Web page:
Americans love an underdog. Specifically, when it comes to politics, Americans love unpolished underdogs who don’t come across as wimpy, poll-tested, Machiavellian calculators. Here’s the problem, though: We generally don’t bother fact-checking their underdoghood. If they seem like underdogs—blue-collar, rogue-talking, not-conventionally-attractive straight-shooters—we’re generally ready to raise a mug to them.
So it’s no surprise that Chris Christie, the darling of the so-called new American right and well-known bully of the Jersey shore, has enjoyed a degree of armor against his obvious failings for years. Christie, who’s given us such charming soundbites as “You have numb nuts” and “Something may go down tonight, but it ain’t gonna be jobs, sweetheart,” garners the affection of millions with every new unscripted, from-the-hip, borderline-profane utterance.
That is, his lines have seemed to be unscripted. Now, with each passing day, they appear more and more the calculations of an outright bully with plenty of disdain for the American way and very little respect for the dignity and intelligence of the voting public. As his administration’s current brouhaha over the reckless, politically-motivated creation of traffic jams in Fort Lee, N.J., has blossomed into a full-fledged scandal—Bridgegate it is, folks—Christie’s brutish offenses against good governance are on flagrant display. Yet the governor has insulated himself, at least to this point, from any culpability.
“Mistakes were made,” he said Thursday morning at his press conference, conjuring that inevitable passive voice. After all, mistakes were made by other people is the logical conclusion of his statement. Christie presented himself to the media more or less as the hurt father of a dysfunctional family whose members simply, to borrow a phrase from another unfortunate Republican moment, “went rogue.”
“I don’t know anything about a traffic study,” Christie said, before going on to keep repeating that he understood the problems at the George Washington Bridge were the result of a traffic study. “I had no knowledge about this,” he laments, before explaining that his job is where the buck stops and that it is his responsibility to atone for these sins. In other words: It is his responsibility until it is not.
“It’s easy for people to be characterized in public life based upon their personality,” lamented the man who’s built his career on his personality, on his pinstriped swagger.
Yet he accepts no responsibility for the obvious culture of political extortion and brutality his words, approach and style have inculcated in, as we now see, his closest advisors—including his now-terminated deputy chief of staff Bridget Anne Kelly, who fell on her sword when emails surfaced to prove that the “traffic study” Christie has no idea about but references repeatedly was, indeed, an act of political retribution. See, he had nothing to do with it, obviously, because, as he stated forcefully, “The language used in those emails is unacceptable to me.”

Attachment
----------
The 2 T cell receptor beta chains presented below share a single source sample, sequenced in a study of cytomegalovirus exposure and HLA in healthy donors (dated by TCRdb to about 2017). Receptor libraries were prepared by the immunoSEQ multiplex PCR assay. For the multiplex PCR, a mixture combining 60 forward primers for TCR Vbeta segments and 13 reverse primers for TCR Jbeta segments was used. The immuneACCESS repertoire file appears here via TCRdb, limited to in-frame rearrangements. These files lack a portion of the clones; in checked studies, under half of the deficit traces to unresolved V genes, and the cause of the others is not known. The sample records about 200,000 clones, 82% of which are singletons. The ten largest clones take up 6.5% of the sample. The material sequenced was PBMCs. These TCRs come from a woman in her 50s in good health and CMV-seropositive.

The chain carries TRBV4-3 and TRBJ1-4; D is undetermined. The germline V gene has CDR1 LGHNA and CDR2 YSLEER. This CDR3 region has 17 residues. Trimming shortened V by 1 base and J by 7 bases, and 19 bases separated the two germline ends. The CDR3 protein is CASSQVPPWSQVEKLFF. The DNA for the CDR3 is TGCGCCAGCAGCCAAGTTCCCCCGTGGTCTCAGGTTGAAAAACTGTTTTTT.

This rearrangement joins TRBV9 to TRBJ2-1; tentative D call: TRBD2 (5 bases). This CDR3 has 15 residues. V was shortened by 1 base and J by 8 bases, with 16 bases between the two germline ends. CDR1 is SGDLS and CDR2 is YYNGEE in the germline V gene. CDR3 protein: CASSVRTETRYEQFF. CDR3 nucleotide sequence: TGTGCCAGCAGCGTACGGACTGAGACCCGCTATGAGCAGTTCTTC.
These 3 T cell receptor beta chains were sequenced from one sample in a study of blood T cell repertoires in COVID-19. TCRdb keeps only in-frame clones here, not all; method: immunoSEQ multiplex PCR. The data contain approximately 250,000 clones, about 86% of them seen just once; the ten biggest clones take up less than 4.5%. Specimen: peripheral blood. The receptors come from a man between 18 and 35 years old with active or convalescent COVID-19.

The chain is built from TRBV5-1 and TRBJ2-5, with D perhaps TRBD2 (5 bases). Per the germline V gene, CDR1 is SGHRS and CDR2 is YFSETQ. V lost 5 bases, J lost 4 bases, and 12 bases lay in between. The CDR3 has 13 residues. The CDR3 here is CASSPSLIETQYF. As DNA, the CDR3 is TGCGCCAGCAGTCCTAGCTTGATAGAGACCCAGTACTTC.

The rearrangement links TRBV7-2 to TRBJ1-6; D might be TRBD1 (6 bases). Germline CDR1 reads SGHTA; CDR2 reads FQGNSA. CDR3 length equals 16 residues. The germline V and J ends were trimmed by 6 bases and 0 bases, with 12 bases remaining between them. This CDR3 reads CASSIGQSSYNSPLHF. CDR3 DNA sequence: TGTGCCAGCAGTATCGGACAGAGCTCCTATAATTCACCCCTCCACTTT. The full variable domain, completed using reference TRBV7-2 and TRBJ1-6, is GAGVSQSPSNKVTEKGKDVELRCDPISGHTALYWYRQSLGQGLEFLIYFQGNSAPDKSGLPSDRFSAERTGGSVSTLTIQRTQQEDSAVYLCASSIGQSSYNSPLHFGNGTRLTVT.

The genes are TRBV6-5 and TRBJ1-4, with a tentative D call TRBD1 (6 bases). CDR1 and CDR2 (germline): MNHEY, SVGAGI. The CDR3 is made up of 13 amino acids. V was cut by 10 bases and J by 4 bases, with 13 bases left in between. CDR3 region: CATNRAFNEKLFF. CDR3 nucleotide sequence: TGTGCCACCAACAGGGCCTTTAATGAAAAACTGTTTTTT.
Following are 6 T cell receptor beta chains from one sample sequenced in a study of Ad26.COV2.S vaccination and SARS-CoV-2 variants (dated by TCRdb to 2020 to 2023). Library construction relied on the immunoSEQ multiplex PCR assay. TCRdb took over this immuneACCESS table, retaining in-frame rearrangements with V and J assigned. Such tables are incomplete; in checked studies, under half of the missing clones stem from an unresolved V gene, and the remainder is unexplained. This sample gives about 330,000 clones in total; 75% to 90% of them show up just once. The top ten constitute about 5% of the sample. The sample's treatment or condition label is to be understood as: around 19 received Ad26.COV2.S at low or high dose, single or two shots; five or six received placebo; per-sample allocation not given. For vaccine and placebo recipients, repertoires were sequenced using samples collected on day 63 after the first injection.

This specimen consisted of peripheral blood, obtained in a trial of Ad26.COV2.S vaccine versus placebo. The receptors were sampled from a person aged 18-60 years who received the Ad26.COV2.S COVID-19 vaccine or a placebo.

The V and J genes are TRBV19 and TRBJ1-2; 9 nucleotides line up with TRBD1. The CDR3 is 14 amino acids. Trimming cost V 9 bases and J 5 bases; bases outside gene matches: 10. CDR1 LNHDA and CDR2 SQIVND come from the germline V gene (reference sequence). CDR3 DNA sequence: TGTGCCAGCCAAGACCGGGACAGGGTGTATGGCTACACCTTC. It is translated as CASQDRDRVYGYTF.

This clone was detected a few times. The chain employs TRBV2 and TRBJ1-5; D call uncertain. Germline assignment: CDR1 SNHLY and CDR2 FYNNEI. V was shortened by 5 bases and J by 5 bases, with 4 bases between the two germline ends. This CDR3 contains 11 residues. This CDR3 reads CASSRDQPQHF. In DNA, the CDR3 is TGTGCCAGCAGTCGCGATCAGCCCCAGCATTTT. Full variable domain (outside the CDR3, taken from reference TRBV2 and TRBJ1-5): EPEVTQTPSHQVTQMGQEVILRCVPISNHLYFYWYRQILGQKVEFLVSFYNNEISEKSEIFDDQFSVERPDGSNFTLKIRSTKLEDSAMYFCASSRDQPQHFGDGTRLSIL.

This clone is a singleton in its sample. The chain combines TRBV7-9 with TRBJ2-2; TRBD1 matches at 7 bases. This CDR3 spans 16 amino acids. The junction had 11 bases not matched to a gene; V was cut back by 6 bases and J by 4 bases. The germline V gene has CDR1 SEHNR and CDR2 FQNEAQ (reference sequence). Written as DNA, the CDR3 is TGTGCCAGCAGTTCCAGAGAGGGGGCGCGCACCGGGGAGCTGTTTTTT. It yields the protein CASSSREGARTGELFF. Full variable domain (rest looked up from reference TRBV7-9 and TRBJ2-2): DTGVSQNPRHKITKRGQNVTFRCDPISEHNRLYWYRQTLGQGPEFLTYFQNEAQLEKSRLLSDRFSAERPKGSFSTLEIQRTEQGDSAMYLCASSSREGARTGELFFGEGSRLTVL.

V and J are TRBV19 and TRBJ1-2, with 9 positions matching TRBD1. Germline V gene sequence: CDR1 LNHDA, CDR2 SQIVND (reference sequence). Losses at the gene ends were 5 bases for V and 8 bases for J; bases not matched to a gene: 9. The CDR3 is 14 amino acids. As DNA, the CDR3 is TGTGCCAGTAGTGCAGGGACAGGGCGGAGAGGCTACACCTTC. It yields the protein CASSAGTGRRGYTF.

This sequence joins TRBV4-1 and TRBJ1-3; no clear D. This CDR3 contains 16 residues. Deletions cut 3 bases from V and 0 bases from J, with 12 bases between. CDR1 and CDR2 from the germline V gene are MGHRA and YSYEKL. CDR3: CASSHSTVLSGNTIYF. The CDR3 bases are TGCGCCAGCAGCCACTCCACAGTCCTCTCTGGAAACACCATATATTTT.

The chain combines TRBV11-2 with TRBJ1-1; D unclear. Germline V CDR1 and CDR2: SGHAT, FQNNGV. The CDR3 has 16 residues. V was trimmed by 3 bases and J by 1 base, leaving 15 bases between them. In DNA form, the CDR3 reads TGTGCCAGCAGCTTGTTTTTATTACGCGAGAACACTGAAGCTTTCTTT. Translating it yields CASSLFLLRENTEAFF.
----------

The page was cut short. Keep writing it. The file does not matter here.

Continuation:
Yes, that language is now unacceptable. A few months ago, though, such language was the shorthand of his entire campaign.
Remarkably, Christie implicitly endorsed the type of tit-for-tat revenge-governance he claims he wasn’t orchestrating here, in one strikingly casual offhand comment during the press conference: “I didn’t view this as political retribution because I didn’t think he did anything to us.” That is, in Christie’s mind, such a situation would be perfectly understandable if the mayor of Fort Lee had, in fact, “done something” to warrant an organized assault on the safety and well-being of the citizenry. The fact of the matter, though, is that Mayor Sokolich did “do something”: He refused to endorse Christie’s re-election, to add more bipartisan bona fides to the governor’s mythology.
What’s perhaps most dangerous about a demagogue like Christie is that, unlike Sarah Palin, he’s not obvious. He doesn’t swagger about with a shotgun or mention Jesus every other five minutes—the lazy dog whistles the populist right typically uses to rally its base. No, Christie’s approach is a pernicious style of anti-intellectual (really, anti-American) hostility toward dissent, the most repugnant component of which includes a complete disingenuous disbelief in his own responsibility for his own administration’s actions.
“I think I’ve developed a reputation for telling the truth as I see it,” an exasperated Christie remarked. Indeed, the truth as he sees it is one in which he bears no responsibility for the culture he created or the thuggish brutality his words, deeds and actions have imparted on his allies and followers. This is nothing new: Powerful men with distasteful aims oftentimes rely on confusion and misattribution to achieve their disgusting goals.
Touching on the Kubler-Ross stages of grief Thursday morning, Christie mused, “I don’t think I’ve gotten to the angry stage yet.” Several million area residents, however, have been in that stage for some time now.
Josh Kruger is a writer and editor from Philadelphia. His PW column, “The Uncomfortable Whole,” presents stories and ideas that challenge our cultural understanding of what “normal” means in American life anymore.
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